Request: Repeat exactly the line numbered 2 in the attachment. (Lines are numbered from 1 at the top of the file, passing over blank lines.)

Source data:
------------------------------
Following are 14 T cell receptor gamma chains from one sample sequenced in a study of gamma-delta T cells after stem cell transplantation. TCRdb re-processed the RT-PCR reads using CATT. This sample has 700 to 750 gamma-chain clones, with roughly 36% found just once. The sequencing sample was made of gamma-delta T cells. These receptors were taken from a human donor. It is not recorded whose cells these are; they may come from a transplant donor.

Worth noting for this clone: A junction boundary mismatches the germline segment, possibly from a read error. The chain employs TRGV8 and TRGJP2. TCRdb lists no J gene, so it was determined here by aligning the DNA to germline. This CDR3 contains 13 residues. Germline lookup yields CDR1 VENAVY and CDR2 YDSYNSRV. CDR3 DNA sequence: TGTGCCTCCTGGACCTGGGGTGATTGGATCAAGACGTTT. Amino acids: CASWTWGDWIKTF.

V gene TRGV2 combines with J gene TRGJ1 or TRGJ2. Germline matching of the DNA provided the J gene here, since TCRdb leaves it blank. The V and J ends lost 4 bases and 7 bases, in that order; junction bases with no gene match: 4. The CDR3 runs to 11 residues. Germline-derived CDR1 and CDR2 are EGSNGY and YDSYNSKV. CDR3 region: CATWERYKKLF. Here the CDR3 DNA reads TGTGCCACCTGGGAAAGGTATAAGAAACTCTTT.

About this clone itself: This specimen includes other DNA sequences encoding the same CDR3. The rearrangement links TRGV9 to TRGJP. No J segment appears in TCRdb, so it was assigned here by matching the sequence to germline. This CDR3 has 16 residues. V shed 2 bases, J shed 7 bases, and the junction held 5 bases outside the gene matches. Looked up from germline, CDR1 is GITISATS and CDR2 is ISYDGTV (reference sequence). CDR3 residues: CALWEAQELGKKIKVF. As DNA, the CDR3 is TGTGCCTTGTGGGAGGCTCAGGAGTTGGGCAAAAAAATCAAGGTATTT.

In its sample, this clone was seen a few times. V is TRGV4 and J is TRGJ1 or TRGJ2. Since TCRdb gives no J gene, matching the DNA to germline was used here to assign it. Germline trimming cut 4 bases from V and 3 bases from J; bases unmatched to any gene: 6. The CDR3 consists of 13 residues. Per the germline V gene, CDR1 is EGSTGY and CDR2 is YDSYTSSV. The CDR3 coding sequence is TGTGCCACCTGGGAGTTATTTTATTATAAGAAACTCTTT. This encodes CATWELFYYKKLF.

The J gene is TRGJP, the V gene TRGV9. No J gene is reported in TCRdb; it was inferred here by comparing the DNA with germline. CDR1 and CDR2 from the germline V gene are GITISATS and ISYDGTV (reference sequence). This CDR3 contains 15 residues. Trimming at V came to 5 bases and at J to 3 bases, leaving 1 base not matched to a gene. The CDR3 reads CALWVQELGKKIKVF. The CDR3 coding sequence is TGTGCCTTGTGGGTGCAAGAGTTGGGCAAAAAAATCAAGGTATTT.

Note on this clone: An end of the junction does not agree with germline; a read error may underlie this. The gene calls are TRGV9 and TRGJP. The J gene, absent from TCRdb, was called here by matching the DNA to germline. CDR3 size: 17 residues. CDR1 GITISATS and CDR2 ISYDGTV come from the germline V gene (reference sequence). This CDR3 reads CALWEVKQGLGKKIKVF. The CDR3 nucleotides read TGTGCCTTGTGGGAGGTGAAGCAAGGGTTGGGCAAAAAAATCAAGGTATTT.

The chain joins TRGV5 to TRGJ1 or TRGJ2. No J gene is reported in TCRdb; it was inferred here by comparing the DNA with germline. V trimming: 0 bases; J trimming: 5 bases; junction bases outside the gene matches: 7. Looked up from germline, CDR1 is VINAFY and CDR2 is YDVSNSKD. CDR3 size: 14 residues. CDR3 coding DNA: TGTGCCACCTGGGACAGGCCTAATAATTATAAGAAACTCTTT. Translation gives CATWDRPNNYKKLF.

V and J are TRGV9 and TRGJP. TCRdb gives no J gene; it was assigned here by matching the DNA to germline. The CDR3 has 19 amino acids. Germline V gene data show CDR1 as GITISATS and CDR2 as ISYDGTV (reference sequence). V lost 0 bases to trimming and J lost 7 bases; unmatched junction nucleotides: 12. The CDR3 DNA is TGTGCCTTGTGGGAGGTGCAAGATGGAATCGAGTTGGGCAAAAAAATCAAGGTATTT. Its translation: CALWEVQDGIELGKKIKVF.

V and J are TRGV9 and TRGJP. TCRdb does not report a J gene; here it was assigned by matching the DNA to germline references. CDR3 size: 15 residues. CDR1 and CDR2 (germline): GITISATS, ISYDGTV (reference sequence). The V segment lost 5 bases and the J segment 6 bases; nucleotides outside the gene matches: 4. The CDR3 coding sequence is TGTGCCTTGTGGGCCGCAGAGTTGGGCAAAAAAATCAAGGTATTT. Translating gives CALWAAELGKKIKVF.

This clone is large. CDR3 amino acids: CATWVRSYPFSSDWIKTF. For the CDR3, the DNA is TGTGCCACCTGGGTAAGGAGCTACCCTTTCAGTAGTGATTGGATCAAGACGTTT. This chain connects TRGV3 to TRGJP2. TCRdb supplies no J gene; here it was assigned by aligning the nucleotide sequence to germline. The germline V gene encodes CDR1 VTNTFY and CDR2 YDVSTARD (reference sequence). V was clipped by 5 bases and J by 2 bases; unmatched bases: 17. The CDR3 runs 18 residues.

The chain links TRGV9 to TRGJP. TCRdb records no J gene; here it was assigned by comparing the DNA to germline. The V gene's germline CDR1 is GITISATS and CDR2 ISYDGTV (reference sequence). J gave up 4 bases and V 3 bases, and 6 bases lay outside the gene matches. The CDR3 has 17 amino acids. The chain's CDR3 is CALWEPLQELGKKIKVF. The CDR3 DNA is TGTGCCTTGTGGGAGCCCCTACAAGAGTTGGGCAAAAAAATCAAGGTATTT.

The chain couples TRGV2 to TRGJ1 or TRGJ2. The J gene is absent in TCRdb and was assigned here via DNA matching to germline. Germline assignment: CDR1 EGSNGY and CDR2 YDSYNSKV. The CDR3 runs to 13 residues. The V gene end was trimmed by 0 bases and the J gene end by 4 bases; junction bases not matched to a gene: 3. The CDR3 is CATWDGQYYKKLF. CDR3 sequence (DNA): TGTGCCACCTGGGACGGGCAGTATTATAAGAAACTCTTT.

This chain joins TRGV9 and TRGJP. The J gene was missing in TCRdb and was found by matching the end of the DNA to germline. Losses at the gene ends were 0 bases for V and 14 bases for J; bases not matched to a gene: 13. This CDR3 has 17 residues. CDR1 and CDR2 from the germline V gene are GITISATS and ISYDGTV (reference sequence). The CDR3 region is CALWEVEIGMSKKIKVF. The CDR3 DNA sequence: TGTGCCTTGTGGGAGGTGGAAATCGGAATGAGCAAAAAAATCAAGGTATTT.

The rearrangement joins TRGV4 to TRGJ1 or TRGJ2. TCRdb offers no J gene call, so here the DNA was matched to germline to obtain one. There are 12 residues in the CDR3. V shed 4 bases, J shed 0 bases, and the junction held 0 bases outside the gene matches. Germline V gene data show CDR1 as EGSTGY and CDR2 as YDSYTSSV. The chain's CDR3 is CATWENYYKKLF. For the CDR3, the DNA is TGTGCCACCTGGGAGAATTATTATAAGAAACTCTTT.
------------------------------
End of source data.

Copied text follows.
Worth noting for this clone: A junction boundary mismatches the germline segment, possibly from a read error. The chain employs TRGV8 and TRGJP2. TCRdb lists no J gene, so it was determined here by aligning the DNA to germline. This CDR3 contains 13 residues. Germline lookup yields CDR1 VENAVY and CDR2 YDSYNSRV. CDR3 DNA sequence: TGTGCCTCCTGGACCTGGGGTGATTGGATCAAGACGTTT. Amino acids: CASWTWGDWIKTF.